“It’s our responsibility to chart a course that enriches all our communities as we evolve.

“Becoming a city would give us a lot of momentum to achieve great things. With the Olympics and Paralympics in 2032, this is a unique moment in time to reimagine our future.”

Call to shape own future, become Moreton Bay City

What would our city look like?

The council’s ideal design is a polycentric city – one with several urban centres, linked to smaller centres/communities using well-connected and varied modes of transport.

There would not be one big central business district (CBD), attracting the lion’s share of infrastructure, investment, productivity and amenity.

These key economic and lifestyle drivers would instead be shared among the urban centres – Caboolture, Morayfield, North Lakes, Redcliffe, Petrie and Strathpine – in a bid to spread employment, business investment and demands on infrastructure such as transport.

Archipelago Founder, award-winning Architect and Urbanist Peter Edwards has been engaged by council to work on the proposal.

He said Moreton Bay was not starting with nothing, with a range of existing economic centres and urban centres that are well-defined and distinctive, and abundance of natural assets on offer from mountains to the mangroves.

Becoming a city was an opportunity to build on these and associated infrastructure.

“If we have a vision of where we’re trying to head, we can shape that infrastructure and expenditure to work for us so we’re able to hang onto the things we love and shape the city of our dreams,” Mr Edwards said.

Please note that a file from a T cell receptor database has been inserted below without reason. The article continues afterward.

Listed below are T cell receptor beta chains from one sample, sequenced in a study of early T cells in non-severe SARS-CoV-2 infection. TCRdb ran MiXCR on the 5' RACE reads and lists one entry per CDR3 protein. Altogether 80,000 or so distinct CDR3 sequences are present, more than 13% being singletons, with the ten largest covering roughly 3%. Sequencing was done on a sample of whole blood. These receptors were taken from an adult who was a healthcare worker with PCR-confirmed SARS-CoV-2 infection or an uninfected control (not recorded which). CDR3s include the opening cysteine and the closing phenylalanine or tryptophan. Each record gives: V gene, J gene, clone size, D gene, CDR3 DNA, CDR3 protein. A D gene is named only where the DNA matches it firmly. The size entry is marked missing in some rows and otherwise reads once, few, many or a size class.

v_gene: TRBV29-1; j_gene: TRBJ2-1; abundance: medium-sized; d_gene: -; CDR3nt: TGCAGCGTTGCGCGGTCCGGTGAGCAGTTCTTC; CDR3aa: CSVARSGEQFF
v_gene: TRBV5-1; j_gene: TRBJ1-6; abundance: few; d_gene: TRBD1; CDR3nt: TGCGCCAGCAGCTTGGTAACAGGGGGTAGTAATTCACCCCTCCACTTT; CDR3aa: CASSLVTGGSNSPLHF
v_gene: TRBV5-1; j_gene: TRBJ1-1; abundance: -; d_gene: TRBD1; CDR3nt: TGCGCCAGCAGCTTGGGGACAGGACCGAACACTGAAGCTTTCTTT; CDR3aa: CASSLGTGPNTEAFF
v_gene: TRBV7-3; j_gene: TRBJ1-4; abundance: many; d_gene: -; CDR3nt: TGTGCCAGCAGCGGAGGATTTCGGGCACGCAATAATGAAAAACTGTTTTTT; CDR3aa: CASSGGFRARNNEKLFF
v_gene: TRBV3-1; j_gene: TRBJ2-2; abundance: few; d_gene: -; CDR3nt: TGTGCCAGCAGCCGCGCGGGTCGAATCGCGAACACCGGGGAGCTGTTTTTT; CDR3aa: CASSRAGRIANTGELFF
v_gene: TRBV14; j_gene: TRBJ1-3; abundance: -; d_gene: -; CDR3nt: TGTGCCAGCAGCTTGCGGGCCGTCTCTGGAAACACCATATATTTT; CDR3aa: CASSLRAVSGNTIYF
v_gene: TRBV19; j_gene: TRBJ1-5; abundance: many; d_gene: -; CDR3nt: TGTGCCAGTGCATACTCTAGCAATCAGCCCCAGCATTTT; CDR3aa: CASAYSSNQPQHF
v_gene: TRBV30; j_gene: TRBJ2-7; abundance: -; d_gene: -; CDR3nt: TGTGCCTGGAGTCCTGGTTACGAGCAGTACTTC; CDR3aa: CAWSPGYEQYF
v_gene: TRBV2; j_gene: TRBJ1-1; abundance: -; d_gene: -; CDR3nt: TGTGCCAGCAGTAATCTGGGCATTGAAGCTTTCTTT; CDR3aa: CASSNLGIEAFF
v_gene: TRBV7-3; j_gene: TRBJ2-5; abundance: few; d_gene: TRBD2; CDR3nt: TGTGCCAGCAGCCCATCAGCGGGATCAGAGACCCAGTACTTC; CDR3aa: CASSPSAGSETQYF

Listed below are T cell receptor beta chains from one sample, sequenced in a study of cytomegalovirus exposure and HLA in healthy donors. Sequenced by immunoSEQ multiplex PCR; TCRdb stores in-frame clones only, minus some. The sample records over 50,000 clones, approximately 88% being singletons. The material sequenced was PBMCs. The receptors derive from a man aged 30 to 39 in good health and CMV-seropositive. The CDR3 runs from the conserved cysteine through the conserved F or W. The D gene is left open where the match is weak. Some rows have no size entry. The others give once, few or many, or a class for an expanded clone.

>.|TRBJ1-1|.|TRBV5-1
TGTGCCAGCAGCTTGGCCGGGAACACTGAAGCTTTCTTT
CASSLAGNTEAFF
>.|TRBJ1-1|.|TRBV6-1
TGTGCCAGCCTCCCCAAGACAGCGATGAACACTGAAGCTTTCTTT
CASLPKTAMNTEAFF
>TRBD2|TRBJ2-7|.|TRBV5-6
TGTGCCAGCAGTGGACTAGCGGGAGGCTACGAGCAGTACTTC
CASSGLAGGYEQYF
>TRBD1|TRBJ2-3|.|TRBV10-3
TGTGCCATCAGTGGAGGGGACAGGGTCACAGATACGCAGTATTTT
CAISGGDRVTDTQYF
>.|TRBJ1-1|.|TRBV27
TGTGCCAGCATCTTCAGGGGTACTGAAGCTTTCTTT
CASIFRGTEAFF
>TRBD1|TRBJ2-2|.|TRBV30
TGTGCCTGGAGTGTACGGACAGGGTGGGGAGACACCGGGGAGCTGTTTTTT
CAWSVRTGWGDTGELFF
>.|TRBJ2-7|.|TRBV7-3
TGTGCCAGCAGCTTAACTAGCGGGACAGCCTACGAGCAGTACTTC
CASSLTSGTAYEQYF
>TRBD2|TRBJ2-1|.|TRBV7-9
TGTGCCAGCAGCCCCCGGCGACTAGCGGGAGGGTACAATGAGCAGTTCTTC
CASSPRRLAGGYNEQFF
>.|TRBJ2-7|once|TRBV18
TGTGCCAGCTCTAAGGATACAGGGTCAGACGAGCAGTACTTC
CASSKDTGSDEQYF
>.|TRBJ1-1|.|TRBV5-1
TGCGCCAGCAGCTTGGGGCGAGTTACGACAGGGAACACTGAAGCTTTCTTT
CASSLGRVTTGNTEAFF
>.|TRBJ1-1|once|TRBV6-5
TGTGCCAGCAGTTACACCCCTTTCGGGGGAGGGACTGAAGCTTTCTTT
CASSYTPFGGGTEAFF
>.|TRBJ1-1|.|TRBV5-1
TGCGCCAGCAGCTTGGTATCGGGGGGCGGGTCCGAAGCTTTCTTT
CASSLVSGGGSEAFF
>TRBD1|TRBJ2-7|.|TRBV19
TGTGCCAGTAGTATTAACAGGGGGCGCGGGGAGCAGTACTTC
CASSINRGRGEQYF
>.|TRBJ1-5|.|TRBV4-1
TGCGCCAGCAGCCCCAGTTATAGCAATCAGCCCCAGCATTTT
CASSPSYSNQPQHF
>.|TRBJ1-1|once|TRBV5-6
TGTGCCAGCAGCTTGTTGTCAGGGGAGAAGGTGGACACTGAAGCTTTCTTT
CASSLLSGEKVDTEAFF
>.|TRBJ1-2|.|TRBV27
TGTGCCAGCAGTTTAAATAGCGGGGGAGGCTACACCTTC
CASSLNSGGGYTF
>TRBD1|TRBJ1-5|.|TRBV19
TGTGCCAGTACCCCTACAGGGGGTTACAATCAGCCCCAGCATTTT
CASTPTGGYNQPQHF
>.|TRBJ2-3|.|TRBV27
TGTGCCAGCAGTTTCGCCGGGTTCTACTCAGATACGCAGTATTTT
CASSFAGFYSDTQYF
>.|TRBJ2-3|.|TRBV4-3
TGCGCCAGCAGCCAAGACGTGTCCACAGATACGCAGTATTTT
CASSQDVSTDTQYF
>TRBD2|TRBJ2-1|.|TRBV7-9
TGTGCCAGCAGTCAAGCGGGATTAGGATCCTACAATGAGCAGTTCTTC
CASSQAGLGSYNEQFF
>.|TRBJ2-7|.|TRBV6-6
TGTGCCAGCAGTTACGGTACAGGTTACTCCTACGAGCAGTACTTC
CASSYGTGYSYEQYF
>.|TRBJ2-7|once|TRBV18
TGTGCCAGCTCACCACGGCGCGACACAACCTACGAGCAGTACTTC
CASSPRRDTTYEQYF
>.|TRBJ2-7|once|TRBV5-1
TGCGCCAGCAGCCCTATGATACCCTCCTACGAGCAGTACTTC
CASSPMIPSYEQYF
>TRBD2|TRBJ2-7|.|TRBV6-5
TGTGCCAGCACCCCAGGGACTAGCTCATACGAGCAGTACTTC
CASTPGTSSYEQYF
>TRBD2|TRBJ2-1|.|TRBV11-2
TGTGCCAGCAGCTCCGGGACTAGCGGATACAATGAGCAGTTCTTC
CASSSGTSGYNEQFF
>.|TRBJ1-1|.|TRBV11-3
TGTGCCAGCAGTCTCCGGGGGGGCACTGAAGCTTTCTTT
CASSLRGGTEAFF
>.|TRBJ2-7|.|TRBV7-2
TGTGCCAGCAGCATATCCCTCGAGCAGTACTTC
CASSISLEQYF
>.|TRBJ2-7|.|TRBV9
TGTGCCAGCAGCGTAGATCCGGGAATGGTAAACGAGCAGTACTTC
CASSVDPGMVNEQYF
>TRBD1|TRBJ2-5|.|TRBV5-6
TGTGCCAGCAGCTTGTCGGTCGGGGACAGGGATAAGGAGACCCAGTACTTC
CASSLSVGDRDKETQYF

| “We are in a moment in this city’s history, where we actually get to shape our future by intent, through vision.” |

He said change was coming anyway with the region’s population expected to exceed that of Tasmania by the 2040s.

Call to shape own future, become Moreton Bay City

If council decides to proceed with the bid, Moreton Bay could become Australia’s first sub-tropical polycentric city designed for working, living, learning and pleasure. Its form would be “low-rise, loose fit”.

His and council’s vision is for lifestyle-focused city, allowing more people to work within the region.

This would be supported by more east-west transport corridors, instead of the existing strong north-south transport spine which results in gridlock on the Bruce Highway during the morning and afternoon peak.

These are supported by riparian corridors along our rivers and streams, which could connect centres via bicycle, e-mobility or water-based transport options. The aim is to reducing travel demand, shorten journeys and improve efficiency with e-mobility.

He’d love to see the ferry return from Bribie to Redcliffe, activating bayside villages along the way.

Call to shape own future, become Moreton Bay City

How much would it cost?

Mayor Flannery said it would not be expensive to become a city.

Preliminary exploration would be covered by existing council department budgets and investment would be made in large-scale community engagement ahead of any submission to the Electoral Commission of Queensland (ECQ).

If the decision is made to seek a reclassification and the ECQ approves it, council would change its name.

Mayor Flannery said there would, however, be no need to change street signs overnight and these would be replaced as usual.

He pointed out there were still Pine Rivers, Caboolture and Redcliffe branded signs from pre-amalgamation in the region and these too would be replaced when needed.

| “It would be very nominal, the expense involved. That’s something we’ve looked at and considered,” he said. |

He promised the move would not result in an increase in rates or councillors’ pay and said he would not be a Lord Mayor.

Will council proceed if residents’ survey says ‘no’?

The question was put to Mayor Peter Flannery …

“I’m not going to pre-empt councillors … it’s something we decided unanimously last year this is a path and journey we’d like to explore further,” he said.

“We’ve sent the staff out to look at the information – the facts and figures, the cost process involved – that’s come back to us part of that was to engage with the community. We put the survey out as well. We’ll get that feedback and it will be all part of the information and data that will come back to councillors to form their opinion and make their decision.”

To find out more, head to the website